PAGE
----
FRISCO, Texas -- Maybe it’s not part of the Dallas Cowboys’ plan. Maybe it’s just a coincidence. Maybe.
But three of the Cowboys’ acquisitions thus far in the offseason have played in a combined six Super Bowls.
Stephon Gilmore and Brandin Cooks were teammates when the New England Patriots lost to the Philadelphia Eagles in Super Bowl LII. They competed against each other the next season when Gilmore’s Patriots beat Cooks' Los Angeles Rams in Super Bowl LIII. Ronald Jones led the Tampa Bay Buccaneers in rushing when they won Super Bowl LV and was a Kansas City reserve in February when the Chiefs beat the Eagles in Super Bowl LVII.
While it might be a coincidence, there is also an actual benefit for the Cowboys, whose Super Bowl drought is at 27 years and counting.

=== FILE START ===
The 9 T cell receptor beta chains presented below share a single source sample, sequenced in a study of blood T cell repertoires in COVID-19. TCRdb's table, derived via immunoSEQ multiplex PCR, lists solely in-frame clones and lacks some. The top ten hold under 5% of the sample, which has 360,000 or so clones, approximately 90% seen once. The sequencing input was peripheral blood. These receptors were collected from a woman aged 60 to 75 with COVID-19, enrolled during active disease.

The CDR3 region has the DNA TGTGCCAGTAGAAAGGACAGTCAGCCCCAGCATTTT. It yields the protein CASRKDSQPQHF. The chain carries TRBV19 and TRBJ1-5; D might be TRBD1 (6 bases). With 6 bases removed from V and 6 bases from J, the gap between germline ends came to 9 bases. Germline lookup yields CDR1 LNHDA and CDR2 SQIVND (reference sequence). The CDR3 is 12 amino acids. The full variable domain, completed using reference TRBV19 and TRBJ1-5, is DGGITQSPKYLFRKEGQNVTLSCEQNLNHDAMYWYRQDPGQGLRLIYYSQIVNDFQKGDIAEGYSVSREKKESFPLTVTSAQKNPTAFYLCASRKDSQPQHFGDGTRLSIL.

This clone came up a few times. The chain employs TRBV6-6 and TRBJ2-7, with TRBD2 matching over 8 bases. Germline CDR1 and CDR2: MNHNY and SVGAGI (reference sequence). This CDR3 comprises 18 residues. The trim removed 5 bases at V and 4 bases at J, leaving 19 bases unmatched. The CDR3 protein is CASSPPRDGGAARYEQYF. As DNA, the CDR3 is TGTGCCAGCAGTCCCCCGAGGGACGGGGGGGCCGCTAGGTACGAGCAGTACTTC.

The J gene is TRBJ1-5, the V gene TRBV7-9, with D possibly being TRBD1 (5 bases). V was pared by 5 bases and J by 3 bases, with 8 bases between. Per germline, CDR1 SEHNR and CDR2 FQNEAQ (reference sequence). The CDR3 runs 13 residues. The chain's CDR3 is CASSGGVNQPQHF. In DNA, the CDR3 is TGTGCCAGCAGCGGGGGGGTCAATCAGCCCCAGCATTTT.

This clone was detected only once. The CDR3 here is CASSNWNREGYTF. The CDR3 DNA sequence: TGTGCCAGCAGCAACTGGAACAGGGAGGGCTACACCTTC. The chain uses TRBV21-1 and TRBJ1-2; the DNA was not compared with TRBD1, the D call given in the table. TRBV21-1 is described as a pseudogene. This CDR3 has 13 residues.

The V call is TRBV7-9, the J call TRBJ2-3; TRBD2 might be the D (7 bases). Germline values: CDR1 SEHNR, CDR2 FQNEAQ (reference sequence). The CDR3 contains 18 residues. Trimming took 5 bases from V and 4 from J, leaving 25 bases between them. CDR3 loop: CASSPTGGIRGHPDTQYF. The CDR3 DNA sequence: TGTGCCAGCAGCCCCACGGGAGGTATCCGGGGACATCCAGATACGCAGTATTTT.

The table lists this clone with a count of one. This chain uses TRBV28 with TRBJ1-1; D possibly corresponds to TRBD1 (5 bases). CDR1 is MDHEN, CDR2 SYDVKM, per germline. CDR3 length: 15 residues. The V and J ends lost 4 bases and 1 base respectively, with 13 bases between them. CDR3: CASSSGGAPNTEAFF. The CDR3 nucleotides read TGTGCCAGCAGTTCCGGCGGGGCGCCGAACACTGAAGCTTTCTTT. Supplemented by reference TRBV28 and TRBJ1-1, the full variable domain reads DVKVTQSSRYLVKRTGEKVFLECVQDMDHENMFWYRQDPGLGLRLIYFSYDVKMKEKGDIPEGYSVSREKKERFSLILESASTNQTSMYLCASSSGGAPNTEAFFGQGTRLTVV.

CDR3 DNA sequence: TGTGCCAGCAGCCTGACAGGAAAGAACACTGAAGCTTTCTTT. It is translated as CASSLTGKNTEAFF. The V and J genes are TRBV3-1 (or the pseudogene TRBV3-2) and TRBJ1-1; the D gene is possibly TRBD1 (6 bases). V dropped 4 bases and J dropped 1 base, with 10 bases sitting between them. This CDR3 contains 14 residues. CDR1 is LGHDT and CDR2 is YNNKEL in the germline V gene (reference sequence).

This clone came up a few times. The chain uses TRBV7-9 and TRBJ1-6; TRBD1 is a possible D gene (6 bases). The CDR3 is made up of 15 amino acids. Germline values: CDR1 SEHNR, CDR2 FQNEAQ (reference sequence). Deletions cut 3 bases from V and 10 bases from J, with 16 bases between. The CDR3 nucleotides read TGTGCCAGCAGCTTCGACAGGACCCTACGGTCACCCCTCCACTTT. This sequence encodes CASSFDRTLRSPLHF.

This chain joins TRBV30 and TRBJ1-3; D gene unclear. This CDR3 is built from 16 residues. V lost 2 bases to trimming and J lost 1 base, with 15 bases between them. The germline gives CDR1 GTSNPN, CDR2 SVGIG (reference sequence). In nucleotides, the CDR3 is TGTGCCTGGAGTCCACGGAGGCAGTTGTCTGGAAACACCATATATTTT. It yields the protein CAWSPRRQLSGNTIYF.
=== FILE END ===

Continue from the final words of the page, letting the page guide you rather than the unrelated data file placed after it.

“I think when you have guys that’s been in it, saw the process, I think the biggest thing that you can preach is trusting the process,” Cooks said, “and not talking about it, but more so letting your work and your actions talk about it throughout the week, taking it one day at a time, keep your head down and grind, and then when you look up, that’s when you’re there. But don’t worry about looking too far out in the future.”
The trades for Gilmore and Cooks are the Cowboys’ biggest acquisitions of the offseason so far. Gilmore will line up opposite Trevon Diggs at cornerback and give the Cowboys perhaps their best secondary in more than a decade. The Cowboys hope Cooks’ speed at receiver is a difference-maker as coach Mike McCarthy moves into the playcalling role with Dak Prescott at quarterback.
When September rolls around, Gilmore will turn 33 and Cooks will turn 30.
“Obviously, I’ve been to the big dance before. But I just think at the end of the day it takes a team coming together, all playing as one,” Gilmore said. “Sometimes it may not look pretty, but us sticking together and having each other’s back and playing for each other, that’s what it comes down to.”